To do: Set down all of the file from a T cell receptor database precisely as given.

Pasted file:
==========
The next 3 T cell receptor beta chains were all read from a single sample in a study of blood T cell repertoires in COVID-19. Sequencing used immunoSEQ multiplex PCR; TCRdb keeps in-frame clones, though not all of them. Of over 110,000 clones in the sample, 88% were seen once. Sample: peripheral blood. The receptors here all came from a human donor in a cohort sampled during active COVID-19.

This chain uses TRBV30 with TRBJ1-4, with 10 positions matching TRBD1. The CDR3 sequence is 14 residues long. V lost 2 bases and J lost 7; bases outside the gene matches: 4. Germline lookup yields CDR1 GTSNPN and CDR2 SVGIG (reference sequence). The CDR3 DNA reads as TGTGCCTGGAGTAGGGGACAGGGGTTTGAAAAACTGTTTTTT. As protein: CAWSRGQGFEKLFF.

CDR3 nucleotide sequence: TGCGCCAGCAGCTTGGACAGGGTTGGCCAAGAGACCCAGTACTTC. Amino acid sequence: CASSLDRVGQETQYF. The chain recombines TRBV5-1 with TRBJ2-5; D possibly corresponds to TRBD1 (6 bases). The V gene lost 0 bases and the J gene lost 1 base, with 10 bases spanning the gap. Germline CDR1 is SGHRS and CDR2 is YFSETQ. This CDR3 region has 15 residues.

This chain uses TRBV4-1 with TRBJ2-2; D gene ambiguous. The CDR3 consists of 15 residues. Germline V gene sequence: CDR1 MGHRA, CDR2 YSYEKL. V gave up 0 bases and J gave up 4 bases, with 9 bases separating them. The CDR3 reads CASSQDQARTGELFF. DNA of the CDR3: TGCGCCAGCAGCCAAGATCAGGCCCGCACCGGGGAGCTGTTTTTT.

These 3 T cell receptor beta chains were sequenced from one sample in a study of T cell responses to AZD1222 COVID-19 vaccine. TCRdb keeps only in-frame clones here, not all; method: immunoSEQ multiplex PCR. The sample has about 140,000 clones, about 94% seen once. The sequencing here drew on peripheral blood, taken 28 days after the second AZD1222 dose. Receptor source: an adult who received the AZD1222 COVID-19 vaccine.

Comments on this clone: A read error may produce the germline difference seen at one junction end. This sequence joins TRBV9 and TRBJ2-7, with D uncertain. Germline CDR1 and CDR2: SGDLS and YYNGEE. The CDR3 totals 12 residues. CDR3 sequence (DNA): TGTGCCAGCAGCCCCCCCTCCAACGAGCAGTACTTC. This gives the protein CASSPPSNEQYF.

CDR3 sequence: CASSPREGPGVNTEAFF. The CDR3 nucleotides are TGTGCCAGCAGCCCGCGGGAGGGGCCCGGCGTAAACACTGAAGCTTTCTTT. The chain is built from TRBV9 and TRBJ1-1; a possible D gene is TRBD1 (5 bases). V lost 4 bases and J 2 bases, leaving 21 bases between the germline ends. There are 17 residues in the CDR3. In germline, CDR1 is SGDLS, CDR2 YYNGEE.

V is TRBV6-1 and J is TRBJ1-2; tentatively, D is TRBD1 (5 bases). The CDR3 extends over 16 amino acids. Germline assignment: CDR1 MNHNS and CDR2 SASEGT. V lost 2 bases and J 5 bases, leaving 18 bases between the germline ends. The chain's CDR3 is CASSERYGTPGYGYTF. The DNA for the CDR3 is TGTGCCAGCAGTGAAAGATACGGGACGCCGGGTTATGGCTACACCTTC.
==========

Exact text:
The next 3 T cell receptor beta chains were all read from a single sample in a study of blood T cell repertoires in COVID-19. Sequencing used immunoSEQ multiplex PCR; TCRdb keeps in-frame clones, though not all of them. Of over 110,000 clones in the sample, 88% were seen once. Sample: peripheral blood. The receptors here all came from a human donor in a cohort sampled during active COVID-19.

This chain uses TRBV30 with TRBJ1-4, with 10 positions matching TRBD1. The CDR3 sequence is 14 residues long. V lost 2 bases and J lost 7; bases outside the gene matches: 4. Germline lookup yields CDR1 GTSNPN and CDR2 SVGIG (reference sequence). The CDR3 DNA reads as TGTGCCTGGAGTAGGGGACAGGGGTTTGAAAAACTGTTTTTT. As protein: CAWSRGQGFEKLFF.

CDR3 nucleotide sequence: TGCGCCAGCAGCTTGGACAGGGTTGGCCAAGAGACCCAGTACTTC. Amino acid sequence: CASSLDRVGQETQYF. The chain recombines TRBV5-1 with TRBJ2-5; D possibly corresponds to TRBD1 (6 bases). The V gene lost 0 bases and the J gene lost 1 base, with 10 bases spanning the gap. Germline CDR1 is SGHRS and CDR2 is YFSETQ. This CDR3 region has 15 residues.

This chain uses TRBV4-1 with TRBJ2-2; D gene ambiguous. The CDR3 consists of 15 residues. Germline V gene sequence: CDR1 MGHRA, CDR2 YSYEKL. V gave up 0 bases and J gave up 4 bases, with 9 bases separating them. The CDR3 reads CASSQDQARTGELFF. DNA of the CDR3: TGCGCCAGCAGCCAAGATCAGGCCCGCACCGGGGAGCTGTTTTTT.

These 3 T cell receptor beta chains were sequenced from one sample in a study of T cell responses to AZD1222 COVID-19 vaccine. TCRdb keeps only in-frame clones here, not all; method: immunoSEQ multiplex PCR. The sample has about 140,000 clones, about 94% seen once. The sequencing here drew on peripheral blood, taken 28 days after the second AZD1222 dose. Receptor source: an adult who received the AZD1222 COVID-19 vaccine.

Comments on this clone: A read error may produce the germline difference seen at one junction end. This sequence joins TRBV9 and TRBJ2-7, with D uncertain. Germline CDR1 and CDR2: SGDLS and YYNGEE. The CDR3 totals 12 residues. CDR3 sequence (DNA): TGTGCCAGCAGCCCCCCCTCCAACGAGCAGTACTTC. This gives the protein CASSPPSNEQYF.

CDR3 sequence: CASSPREGPGVNTEAFF. The CDR3 nucleotides are TGTGCCAGCAGCCCGCGGGAGGGGCCCGGCGTAAACACTGAAGCTTTCTTT. The chain is built from TRBV9 and TRBJ1-1; a possible D gene is TRBD1 (5 bases). V lost 4 bases and J 2 bases, leaving 21 bases between the germline ends. There are 17 residues in the CDR3. In germline, CDR1 is SGDLS, CDR2 YYNGEE.

V is TRBV6-1 and J is TRBJ1-2; tentatively, D is TRBD1 (5 bases). The CDR3 extends over 16 amino acids. Germline assignment: CDR1 MNHNS and CDR2 SASEGT. V lost 2 bases and J 5 bases, leaving 18 bases between the germline ends. The chain's CDR3 is CASSERYGTPGYGYTF. The DNA for the CDR3 is TGTGCCAGCAGTGAAAGATACGGGACGCCGGGTTATGGCTACACCTTC.